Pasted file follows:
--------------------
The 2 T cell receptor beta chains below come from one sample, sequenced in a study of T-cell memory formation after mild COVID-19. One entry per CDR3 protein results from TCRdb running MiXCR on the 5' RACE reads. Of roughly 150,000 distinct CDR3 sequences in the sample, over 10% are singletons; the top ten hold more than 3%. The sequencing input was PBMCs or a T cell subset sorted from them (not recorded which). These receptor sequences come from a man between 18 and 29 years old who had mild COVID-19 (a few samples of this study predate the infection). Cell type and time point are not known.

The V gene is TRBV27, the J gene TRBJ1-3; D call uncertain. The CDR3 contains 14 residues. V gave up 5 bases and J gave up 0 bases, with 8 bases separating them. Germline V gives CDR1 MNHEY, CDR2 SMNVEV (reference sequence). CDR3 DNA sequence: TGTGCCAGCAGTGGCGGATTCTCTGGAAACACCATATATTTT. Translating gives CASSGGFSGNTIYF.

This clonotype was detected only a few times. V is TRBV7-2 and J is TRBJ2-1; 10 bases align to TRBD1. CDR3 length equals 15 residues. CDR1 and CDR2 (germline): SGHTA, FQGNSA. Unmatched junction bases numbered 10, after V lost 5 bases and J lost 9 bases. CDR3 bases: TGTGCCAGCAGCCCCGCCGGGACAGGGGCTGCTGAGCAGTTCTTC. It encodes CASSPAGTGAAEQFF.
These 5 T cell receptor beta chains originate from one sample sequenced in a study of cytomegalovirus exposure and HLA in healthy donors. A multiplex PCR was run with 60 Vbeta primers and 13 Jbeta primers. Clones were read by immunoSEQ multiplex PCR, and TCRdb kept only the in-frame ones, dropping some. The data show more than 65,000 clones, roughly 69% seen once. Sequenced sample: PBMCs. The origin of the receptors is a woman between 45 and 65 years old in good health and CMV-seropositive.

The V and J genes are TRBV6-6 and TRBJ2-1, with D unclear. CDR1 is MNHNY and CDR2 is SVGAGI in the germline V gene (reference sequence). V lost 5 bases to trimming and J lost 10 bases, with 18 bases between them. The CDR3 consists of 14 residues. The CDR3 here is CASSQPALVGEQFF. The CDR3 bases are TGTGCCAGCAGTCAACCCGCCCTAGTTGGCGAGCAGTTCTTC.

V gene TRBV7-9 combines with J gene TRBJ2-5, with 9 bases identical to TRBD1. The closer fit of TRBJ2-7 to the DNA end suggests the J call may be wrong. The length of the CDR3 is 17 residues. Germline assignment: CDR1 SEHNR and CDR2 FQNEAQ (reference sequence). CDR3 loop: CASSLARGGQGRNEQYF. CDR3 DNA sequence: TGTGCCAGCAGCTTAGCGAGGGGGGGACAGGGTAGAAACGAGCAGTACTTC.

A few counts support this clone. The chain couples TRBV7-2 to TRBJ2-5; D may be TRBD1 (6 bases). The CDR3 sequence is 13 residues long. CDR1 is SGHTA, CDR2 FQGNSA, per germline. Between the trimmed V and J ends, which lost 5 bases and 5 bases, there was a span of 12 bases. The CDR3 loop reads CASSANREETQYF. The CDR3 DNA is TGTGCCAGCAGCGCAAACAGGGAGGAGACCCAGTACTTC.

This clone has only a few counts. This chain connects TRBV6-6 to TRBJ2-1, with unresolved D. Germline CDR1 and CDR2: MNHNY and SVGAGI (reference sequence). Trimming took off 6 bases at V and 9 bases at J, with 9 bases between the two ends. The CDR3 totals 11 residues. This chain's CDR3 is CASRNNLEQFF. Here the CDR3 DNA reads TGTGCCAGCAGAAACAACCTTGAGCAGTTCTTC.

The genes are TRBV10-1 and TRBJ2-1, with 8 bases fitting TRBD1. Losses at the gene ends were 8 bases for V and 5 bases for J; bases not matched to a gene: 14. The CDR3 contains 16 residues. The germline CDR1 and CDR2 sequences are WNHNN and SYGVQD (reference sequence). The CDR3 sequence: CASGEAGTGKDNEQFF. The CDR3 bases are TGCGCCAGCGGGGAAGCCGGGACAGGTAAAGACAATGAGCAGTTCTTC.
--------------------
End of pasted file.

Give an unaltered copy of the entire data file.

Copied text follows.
The 2 T cell receptor beta chains below come from one sample, sequenced in a study of T-cell memory formation after mild COVID-19. One entry per CDR3 protein results from TCRdb running MiXCR on the 5' RACE reads. Of roughly 150,000 distinct CDR3 sequences in the sample, over 10% are singletons; the top ten hold more than 3%. The sequencing input was PBMCs or a T cell subset sorted from them (not recorded which). These receptor sequences come from a man between 18 and 29 years old who had mild COVID-19 (a few samples of this study predate the infection). Cell type and time point are not known.

The V gene is TRBV27, the J gene TRBJ1-3; D call uncertain. The CDR3 contains 14 residues. V gave up 5 bases and J gave up 0 bases, with 8 bases separating them. Germline V gives CDR1 MNHEY, CDR2 SMNVEV (reference sequence). CDR3 DNA sequence: TGTGCCAGCAGTGGCGGATTCTCTGGAAACACCATATATTTT. Translating gives CASSGGFSGNTIYF.

This clonotype was detected only a few times. V is TRBV7-2 and J is TRBJ2-1; 10 bases align to TRBD1. CDR3 length equals 15 residues. CDR1 and CDR2 (germline): SGHTA, FQGNSA. Unmatched junction bases numbered 10, after V lost 5 bases and J lost 9 bases. CDR3 bases: TGTGCCAGCAGCCCCGCCGGGACAGGGGCTGCTGAGCAGTTCTTC. It encodes CASSPAGTGAAEQFF.
These 5 T cell receptor beta chains originate from one sample sequenced in a study of cytomegalovirus exposure and HLA in healthy donors. A multiplex PCR was run with 60 Vbeta primers and 13 Jbeta primers. Clones were read by immunoSEQ multiplex PCR, and TCRdb kept only the in-frame ones, dropping some. The data show more than 65,000 clones, roughly 69% seen once. Sequenced sample: PBMCs. The origin of the receptors is a woman between 45 and 65 years old in good health and CMV-seropositive.

The V and J genes are TRBV6-6 and TRBJ2-1, with D unclear. CDR1 is MNHNY and CDR2 is SVGAGI in the germline V gene (reference sequence). V lost 5 bases to trimming and J lost 10 bases, with 18 bases between them. The CDR3 consists of 14 residues. The CDR3 here is CASSQPALVGEQFF. The CDR3 bases are TGTGCCAGCAGTCAACCCGCCCTAGTTGGCGAGCAGTTCTTC.

V gene TRBV7-9 combines with J gene TRBJ2-5, with 9 bases identical to TRBD1. The closer fit of TRBJ2-7 to the DNA end suggests the J call may be wrong. The length of the CDR3 is 17 residues. Germline assignment: CDR1 SEHNR and CDR2 FQNEAQ (reference sequence). CDR3 loop: CASSLARGGQGRNEQYF. CDR3 DNA sequence: TGTGCCAGCAGCTTAGCGAGGGGGGGACAGGGTAGAAACGAGCAGTACTTC.

A few counts support this clone. The chain couples TRBV7-2 to TRBJ2-5; D may be TRBD1 (6 bases). The CDR3 sequence is 13 residues long. CDR1 is SGHTA, CDR2 FQGNSA, per germline. Between the trimmed V and J ends, which lost 5 bases and 5 bases, there was a span of 12 bases. The CDR3 loop reads CASSANREETQYF. The CDR3 DNA is TGTGCCAGCAGCGCAAACAGGGAGGAGACCCAGTACTTC.

This clone has only a few counts. This chain connects TRBV6-6 to TRBJ2-1, with unresolved D. Germline CDR1 and CDR2: MNHNY and SVGAGI (reference sequence). Trimming took off 6 bases at V and 9 bases at J, with 9 bases between the two ends. The CDR3 totals 11 residues. This chain's CDR3 is CASRNNLEQFF. Here the CDR3 DNA reads TGTGCCAGCAGAAACAACCTTGAGCAGTTCTTC.

The genes are TRBV10-1 and TRBJ2-1, with 8 bases fitting TRBD1. Losses at the gene ends were 8 bases for V and 5 bases for J; bases not matched to a gene: 14. The CDR3 contains 16 residues. The germline CDR1 and CDR2 sequences are WNHNN and SYGVQD (reference sequence). The CDR3 sequence: CASGEAGTGKDNEQFF. The CDR3 bases are TGCGCCAGCGGGGAAGCCGGGACAGGTAAAGACAATGAGCAGTTCTTC.